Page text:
Staying Human: anthology edited by Neil Astley, Bloodaxe
Poetry has had one of its moments during this pandemic. It is generally agreed that more people have been writing it, reading it, turning to it. So it would seem that editor Neil Astley inadvertently picked the right year to publish his latest Bloodaxe anthology, Staying Human, the fourth in the Staying Alive series. He had completed his selection at the start of 2020, just as Covid struck, and extended the final section of the anthology at the last moment to include some poems written in response to the global crisis.
My task in this review is to transmit the joy to be found within its pages; the poetry of moments, of epiphanies; inspirational poets that succeed in writing about happiness, always a difficult subject to tackle. I recommend reading three or four poems within it at a time; maybe two or three times a day, if you have more time. If that sounds like a prescription, well, perhaps it is.
Nevertheless, some of the poems come with warnings. The section ‘Innocence and experience’ includes poems about the joys of having children, but also the pain experienced over miscarriage, stillbirth, abortion and the deaths of young children. Astley says in his introduction to this section: “Some readers may find a number of the poems in this section quite disturbing, particularly if they’ve had personal experience of some of the difficult areas mentioned”. But such poems can offer comfort, too.
The anthology also pays a particular tribute to the American poet Frank O’Hara, granting him his own section, ‘After Frank O’Hara’. Astley describes him as “the quintessential poet of living life to the full – living for the moment”. He goes on to explain how he has included poems by O’Hara and by “later writers extending conversations O’Hara started over 50 years ago in his Lunch Poems.”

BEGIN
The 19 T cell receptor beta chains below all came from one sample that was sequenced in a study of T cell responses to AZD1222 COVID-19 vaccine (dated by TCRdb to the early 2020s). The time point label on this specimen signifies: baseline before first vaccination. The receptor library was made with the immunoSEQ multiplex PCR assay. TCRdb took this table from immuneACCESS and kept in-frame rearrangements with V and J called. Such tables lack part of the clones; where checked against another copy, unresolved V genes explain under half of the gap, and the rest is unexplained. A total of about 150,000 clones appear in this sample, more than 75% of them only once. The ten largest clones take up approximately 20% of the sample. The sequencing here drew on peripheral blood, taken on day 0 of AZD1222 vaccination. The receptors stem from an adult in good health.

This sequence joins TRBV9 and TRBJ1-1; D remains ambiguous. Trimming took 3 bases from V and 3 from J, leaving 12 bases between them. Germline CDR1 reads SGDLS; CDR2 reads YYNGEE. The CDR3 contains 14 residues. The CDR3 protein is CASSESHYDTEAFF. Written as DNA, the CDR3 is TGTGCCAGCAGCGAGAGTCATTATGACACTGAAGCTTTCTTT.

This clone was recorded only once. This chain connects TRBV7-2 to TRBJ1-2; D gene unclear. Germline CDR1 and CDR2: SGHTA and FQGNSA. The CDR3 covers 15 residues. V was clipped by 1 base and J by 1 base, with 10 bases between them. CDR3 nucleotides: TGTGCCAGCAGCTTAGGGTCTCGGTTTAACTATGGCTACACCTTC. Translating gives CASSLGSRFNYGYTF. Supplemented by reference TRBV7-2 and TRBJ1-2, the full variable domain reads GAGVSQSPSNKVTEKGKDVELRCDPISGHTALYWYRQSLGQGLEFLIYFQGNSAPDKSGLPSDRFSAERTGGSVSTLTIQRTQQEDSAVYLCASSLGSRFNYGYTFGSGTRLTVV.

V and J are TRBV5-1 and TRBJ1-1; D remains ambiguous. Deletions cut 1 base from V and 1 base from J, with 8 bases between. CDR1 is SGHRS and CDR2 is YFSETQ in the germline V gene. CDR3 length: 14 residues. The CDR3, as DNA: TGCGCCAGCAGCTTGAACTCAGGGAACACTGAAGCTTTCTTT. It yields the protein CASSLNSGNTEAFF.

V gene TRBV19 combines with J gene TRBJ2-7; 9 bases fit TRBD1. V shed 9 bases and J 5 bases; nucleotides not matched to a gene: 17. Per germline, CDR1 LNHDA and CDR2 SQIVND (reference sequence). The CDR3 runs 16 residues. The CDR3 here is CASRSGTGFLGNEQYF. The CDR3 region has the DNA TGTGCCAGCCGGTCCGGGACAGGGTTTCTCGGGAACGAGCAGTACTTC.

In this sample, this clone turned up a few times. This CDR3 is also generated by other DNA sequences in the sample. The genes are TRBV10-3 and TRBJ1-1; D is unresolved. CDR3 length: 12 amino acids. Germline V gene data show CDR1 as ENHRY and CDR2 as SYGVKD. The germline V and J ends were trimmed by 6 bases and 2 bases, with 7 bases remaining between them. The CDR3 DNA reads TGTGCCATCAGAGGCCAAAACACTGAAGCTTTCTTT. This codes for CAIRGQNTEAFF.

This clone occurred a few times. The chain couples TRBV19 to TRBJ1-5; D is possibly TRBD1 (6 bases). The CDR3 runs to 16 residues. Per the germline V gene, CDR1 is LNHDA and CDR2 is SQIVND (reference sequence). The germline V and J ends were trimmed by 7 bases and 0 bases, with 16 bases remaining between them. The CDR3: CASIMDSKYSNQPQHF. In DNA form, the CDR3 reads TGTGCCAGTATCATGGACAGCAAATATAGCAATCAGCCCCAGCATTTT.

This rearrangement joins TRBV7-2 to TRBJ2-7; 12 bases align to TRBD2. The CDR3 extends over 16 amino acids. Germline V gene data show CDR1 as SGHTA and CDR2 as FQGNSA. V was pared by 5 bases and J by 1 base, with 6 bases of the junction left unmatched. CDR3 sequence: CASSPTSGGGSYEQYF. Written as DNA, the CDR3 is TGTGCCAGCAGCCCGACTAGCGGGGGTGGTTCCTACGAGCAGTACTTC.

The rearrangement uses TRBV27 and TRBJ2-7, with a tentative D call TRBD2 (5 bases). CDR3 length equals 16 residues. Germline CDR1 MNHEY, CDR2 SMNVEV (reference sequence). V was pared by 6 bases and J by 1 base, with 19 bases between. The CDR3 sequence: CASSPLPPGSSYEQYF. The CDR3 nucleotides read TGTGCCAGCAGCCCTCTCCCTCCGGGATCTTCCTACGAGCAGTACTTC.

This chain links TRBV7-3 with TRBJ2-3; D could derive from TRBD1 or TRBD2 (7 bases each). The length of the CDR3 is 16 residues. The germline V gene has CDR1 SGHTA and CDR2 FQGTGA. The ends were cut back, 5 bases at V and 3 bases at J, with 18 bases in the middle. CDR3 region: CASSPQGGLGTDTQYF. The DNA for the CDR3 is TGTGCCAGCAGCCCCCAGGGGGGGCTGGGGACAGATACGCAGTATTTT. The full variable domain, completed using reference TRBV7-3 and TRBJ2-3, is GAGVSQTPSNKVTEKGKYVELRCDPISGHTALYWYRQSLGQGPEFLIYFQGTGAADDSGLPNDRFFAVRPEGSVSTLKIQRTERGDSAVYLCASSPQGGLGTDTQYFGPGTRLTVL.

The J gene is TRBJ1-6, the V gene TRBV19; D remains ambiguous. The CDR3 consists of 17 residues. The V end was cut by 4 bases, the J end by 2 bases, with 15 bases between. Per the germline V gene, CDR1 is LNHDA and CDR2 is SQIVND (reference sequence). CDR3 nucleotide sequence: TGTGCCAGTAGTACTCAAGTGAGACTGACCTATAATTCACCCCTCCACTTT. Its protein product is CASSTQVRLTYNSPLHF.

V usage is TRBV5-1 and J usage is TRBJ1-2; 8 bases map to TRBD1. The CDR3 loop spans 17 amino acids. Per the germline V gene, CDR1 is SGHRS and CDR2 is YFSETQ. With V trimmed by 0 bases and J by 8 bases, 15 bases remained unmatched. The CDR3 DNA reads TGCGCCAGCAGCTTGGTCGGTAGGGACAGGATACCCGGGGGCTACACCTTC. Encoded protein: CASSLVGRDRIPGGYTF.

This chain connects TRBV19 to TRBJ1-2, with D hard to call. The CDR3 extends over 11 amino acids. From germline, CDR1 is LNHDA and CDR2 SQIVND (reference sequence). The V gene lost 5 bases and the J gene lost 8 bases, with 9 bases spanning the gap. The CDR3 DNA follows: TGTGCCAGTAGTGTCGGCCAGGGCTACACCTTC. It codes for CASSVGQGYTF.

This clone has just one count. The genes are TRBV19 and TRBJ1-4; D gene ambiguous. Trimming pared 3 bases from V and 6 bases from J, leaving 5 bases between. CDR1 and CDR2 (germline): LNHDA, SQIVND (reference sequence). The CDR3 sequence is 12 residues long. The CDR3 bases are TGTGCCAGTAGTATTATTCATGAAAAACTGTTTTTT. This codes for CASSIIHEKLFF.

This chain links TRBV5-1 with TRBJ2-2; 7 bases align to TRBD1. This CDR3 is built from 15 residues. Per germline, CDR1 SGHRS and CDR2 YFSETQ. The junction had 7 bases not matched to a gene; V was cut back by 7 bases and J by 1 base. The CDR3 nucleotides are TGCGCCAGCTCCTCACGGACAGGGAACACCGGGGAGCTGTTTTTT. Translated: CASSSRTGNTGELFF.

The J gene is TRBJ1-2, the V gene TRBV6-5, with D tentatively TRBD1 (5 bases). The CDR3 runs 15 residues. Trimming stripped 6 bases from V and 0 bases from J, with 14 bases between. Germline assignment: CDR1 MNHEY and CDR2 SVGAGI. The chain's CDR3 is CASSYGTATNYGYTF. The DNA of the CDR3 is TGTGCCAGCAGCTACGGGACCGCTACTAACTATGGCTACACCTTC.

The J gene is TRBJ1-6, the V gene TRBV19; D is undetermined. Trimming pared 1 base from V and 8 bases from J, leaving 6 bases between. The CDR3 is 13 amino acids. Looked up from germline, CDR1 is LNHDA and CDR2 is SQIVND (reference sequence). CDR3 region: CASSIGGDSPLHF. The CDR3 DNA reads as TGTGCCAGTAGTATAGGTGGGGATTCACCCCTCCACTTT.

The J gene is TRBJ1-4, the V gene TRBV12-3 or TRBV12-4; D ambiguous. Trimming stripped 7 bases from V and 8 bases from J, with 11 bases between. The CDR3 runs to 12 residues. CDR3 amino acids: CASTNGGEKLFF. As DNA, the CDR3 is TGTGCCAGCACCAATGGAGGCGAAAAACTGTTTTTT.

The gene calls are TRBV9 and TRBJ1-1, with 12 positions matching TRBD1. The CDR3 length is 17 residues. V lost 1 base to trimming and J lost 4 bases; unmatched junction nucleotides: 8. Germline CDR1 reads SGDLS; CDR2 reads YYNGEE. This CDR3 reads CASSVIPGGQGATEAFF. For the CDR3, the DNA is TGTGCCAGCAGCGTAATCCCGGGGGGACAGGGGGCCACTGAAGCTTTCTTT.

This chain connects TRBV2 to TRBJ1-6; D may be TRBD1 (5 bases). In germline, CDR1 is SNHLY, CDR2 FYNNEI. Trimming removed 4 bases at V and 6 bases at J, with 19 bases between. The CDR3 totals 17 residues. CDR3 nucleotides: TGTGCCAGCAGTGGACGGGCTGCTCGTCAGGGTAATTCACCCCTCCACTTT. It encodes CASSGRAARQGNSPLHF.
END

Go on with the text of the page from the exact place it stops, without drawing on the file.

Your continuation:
Astley says that this approach reflects his wider philosophy in putting the Staying Alive series of anthologies together, “pairing poems by different writers which address each other either directly or by picking up a theme or phrase, as composers do in music, and ‘orchestrating’ the sections in such a way as to bring these conversation alive for the reader, so that poems will seem talk to one another … Each poem has its own voice while at the same time speaking from a broad chorus of poems with shared concerns.” Those shared concerns can be fundamental, or more day-to-day: for example, before taking lunch with Frank O’Hara, there is first breakfast, in the ‘Ten Zillion Things’ section, with one poem titled ‘quince jelly’ followed by ‘Marmalade’, which is followed by ‘If God Made Jam’, which is followed by ‘Meditation on a Grapefruit’.
Less appetising, perhaps, are a couple of poems in later sections, about the Whitechapel fatberg, now in the Museum of London, and the Great Pacific Garbage Patch. Other titles in the final, Covid-adjusted section include ‘Colony Collapse Disorder’, ‘The End of the World’, ‘The Virus at My Window’, and ‘An American Nurse Foresees Her Death’.
It is impossible to generalise about the wealth of poetry in this anthology, yet I will try. For me, the attraction of Staying Human – just like the other anthologies in the Staying Alive series - is that it contains poems that are open in their meaning, that sometimes wear their heart on their sleeve, that don’t aim to be obscure. It held and diverted my attention while I was in Spain in early November, having fled the UK’s impending second lockdown, before we had to face returning home; for that reason especially it will always hold a place in my heart. Staying Human would make a wonderful Christmas present for someone you love.